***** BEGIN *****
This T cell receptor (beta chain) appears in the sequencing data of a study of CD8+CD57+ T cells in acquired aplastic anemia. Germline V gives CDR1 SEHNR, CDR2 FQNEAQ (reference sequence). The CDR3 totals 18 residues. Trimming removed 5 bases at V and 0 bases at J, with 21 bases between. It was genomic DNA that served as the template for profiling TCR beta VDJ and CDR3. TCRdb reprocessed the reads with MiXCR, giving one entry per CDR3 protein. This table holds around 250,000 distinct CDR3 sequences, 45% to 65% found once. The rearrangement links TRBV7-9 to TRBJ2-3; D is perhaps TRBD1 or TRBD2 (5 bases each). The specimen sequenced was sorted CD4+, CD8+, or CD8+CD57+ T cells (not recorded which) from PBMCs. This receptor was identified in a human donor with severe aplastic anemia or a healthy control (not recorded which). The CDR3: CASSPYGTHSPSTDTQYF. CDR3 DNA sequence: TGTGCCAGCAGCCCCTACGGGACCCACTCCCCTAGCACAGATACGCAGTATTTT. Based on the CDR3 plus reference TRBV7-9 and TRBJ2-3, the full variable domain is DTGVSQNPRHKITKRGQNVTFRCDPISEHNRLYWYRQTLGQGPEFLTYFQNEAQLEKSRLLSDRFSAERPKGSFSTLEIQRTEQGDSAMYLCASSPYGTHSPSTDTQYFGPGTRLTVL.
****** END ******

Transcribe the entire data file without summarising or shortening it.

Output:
This T cell receptor (beta chain) appears in the sequencing data of a study of CD8+CD57+ T cells in acquired aplastic anemia. Germline V gives CDR1 SEHNR, CDR2 FQNEAQ (reference sequence). The CDR3 totals 18 residues. Trimming removed 5 bases at V and 0 bases at J, with 21 bases between. It was genomic DNA that served as the template for profiling TCR beta VDJ and CDR3. TCRdb reprocessed the reads with MiXCR, giving one entry per CDR3 protein. This table holds around 250,000 distinct CDR3 sequences, 45% to 65% found once. The rearrangement links TRBV7-9 to TRBJ2-3; D is perhaps TRBD1 or TRBD2 (5 bases each). The specimen sequenced was sorted CD4+, CD8+, or CD8+CD57+ T cells (not recorded which) from PBMCs. This receptor was identified in a human donor with severe aplastic anemia or a healthy control (not recorded which). The CDR3: CASSPYGTHSPSTDTQYF. CDR3 DNA sequence: TGTGCCAGCAGCCCCTACGGGACCCACTCCCCTAGCACAGATACGCAGTATTTT. Based on the CDR3 plus reference TRBV7-9 and TRBJ2-3, the full variable domain is DTGVSQNPRHKITKRGQNVTFRCDPISEHNRLYWYRQTLGQGPEFLTYFQNEAQLEKSRLLSDRFSAERPKGSFSTLEIQRTEQGDSAMYLCASSPYGTHSPSTDTQYFGPGTRLTVL.